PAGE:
I don’t know about you, but 2020 brought my reading to a screeching halt.
In the past decade or so, I was accustomed to reading about 50 books a year. An average of a book a week. I’d typically have two or three going at once: a fun novel, a challenging novel, and a non-fiction tome to expand my mind.
After March’s shutdown of life-as-we-knew-it, I was too upset to read. Too troubled, too anxious, too afraid to do anything that required sustained focus. My work as a teacher and our transition to remote learning was more than difficult enough. In my spare time, I wanted ease and comfort.
I did puzzles with my kids, both forced home from college. I played card games and board games (not Pandemic, though. Our favorite game was now terrifyingly real.) I bought a Nintendo Switch and played Animal Crossing: New Horizons.
I do love my Animal Crossing island. As you can see from above, my friends are the BEST and my outfits are to die for.
But reading? Nope. Writing? Oh, hell no.
No desire. No “gee, I miss reading.” No “hmm, haven’t looked at my MS in forever.” Nothing.
(OK, I did feel guilty that I wasn’t writing, but that just paralyzed me even more. But that discussion is for another day.)
At some point, I realized that I was, in fact, reading. Just a little. And the only books I was reading were of two genres: mystery and romance.
Don’t get me wrong. I have always enjoyed a good mystery now and then, and I loooove romance novels. But it was not typical or normal for me to read ONLY those genres.
So I thought about it. Why was I devouring mystery and romance while ignoring the usual books I enjoyed?
The answer, when it arrived, was obvious in hindsight. I read them precisely because they were genre fiction, with all that entails.
Both genres feature a familiar and comforting structure. They both begin with a problem. In romance, some change of circumstances brings the main characters together. The tropes are familiar: best friend’s boyfriend, or fake relationship, or enemies-to-lovers, or any of a dozen others that readers adore. In mystery, there’s always an inciting crime: a murder, typically, because who isn’t fascinated with death and the ripples of its wake?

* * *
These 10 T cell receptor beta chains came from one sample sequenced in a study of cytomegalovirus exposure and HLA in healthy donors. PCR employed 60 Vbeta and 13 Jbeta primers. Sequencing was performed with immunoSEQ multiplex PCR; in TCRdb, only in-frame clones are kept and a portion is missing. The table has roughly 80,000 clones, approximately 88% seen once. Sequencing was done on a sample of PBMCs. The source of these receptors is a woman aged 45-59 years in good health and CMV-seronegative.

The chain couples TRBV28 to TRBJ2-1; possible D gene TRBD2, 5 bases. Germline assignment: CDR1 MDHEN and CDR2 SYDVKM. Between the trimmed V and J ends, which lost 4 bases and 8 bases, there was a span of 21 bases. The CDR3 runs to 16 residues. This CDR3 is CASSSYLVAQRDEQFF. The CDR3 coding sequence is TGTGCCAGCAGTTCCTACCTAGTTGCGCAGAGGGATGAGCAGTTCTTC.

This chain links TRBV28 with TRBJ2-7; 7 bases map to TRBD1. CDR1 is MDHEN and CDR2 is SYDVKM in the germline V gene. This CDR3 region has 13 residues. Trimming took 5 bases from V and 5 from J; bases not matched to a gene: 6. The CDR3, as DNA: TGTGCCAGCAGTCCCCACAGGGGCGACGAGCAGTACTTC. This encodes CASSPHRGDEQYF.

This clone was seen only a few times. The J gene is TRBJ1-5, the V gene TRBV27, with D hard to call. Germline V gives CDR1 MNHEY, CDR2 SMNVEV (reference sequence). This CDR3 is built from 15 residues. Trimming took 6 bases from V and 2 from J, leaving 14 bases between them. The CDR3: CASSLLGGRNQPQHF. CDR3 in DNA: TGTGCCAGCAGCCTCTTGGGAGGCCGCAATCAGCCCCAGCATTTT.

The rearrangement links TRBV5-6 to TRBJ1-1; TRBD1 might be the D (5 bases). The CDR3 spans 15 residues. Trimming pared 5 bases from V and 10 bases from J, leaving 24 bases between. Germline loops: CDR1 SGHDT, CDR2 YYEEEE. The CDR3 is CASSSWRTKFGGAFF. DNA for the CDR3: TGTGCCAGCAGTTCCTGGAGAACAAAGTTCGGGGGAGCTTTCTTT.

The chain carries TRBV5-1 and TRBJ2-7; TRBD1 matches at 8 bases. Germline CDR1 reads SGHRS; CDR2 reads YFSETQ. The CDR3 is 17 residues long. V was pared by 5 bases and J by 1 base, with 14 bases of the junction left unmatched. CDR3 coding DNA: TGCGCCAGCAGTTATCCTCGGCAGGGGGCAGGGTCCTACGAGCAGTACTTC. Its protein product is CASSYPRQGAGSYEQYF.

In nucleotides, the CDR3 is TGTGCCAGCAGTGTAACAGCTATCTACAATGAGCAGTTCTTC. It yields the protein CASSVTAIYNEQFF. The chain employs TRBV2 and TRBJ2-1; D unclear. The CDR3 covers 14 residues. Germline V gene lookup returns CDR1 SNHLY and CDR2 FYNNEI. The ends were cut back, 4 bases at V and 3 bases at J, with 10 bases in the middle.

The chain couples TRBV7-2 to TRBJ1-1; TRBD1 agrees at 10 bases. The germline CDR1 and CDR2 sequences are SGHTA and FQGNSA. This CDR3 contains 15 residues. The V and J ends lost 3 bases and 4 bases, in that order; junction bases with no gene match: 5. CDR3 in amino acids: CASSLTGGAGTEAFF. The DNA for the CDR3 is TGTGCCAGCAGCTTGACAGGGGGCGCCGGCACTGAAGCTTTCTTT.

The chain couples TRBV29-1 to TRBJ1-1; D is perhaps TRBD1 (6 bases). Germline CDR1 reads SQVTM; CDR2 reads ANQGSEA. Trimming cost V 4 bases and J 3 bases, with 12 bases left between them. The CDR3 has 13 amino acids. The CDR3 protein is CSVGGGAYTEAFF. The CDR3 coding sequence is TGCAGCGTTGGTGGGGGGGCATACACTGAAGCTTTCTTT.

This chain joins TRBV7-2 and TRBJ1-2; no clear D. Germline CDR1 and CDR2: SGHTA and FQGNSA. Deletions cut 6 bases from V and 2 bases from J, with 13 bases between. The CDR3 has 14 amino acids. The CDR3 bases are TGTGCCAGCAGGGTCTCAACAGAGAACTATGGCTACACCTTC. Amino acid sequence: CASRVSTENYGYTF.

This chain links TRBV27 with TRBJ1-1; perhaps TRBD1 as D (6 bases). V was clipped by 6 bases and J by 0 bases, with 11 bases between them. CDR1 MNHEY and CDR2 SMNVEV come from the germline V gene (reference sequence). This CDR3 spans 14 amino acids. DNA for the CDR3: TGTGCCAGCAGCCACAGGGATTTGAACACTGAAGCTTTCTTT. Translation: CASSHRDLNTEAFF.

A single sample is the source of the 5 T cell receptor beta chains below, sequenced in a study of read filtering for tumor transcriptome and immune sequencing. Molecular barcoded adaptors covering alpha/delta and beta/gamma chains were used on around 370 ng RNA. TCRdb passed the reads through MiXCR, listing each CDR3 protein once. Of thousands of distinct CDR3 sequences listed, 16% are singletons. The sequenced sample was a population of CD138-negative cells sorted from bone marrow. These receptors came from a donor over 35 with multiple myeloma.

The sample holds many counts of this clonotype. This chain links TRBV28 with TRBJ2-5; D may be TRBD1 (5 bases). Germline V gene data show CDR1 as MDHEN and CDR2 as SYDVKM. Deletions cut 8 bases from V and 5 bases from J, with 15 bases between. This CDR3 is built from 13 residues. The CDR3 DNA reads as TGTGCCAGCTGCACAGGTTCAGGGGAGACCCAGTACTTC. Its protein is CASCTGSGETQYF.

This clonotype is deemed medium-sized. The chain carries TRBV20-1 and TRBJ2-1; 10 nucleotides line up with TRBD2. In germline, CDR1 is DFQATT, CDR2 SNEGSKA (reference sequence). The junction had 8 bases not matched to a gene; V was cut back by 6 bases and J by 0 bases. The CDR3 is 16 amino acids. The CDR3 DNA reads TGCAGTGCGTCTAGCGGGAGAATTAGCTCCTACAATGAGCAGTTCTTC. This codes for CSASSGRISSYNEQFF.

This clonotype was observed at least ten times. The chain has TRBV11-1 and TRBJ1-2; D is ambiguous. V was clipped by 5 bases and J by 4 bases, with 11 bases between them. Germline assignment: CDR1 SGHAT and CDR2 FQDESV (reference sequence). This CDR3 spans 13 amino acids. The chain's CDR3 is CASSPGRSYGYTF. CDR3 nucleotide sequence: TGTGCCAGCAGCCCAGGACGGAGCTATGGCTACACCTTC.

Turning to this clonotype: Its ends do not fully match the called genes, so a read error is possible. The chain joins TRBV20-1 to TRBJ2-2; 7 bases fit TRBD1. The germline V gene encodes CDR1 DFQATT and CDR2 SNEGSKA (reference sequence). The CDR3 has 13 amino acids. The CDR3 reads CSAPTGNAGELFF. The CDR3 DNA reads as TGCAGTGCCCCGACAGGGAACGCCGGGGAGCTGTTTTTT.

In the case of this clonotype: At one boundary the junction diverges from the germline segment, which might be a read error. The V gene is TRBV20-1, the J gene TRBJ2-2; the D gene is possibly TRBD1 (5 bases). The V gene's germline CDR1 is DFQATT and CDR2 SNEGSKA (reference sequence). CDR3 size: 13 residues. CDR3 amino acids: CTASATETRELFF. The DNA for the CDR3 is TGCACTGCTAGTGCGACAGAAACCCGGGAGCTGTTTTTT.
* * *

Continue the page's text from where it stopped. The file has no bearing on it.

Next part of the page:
In the middle section of the book, the problem develops, deepens, expands. The lovers can’t seem to make it work; the mystery proves even more dire than it first appeared. Obstacles arise. Interference occurs. We wonder how this can ever end well.
And that right there is the crux of it. We wonder and worry, yet we KNOW it will all come out right in the end. In romance, the lovers reach understanding and achieve their happily-ever-after (HEA in the parlance of romance) or at least a happily-for-now (marriage and a baby not necessarily being everyone’s idea of a happy ending). In a mystery, the dauntless detective — be she an officer of the law or a citizen who simply enjoys meddling — avoids peril at the last second and solves the case. In both genres, the evil-doer or antagonist is always thwarted and brought to some kind of justice.
In both cases, the tropes and the structure are dictated by the genre. Writers who do their job well keep us in suspense, making us doubt the ending, but ultimately, we do get there. If we don’t get an HEA or HFN, the book we’re reading is not a romance novel, and if the killer gets away, we are not reading mystery fiction.
This is the magic of genre fiction. It does what we ask it to do.
And this, of course, is the reason I was able to read it while the world collapsed around us.
No matter the twists and turns on the way, genre fiction promises that everything will come out right in the end.
And in 2020, what else did we need but the assurance that everything would be okay in the end?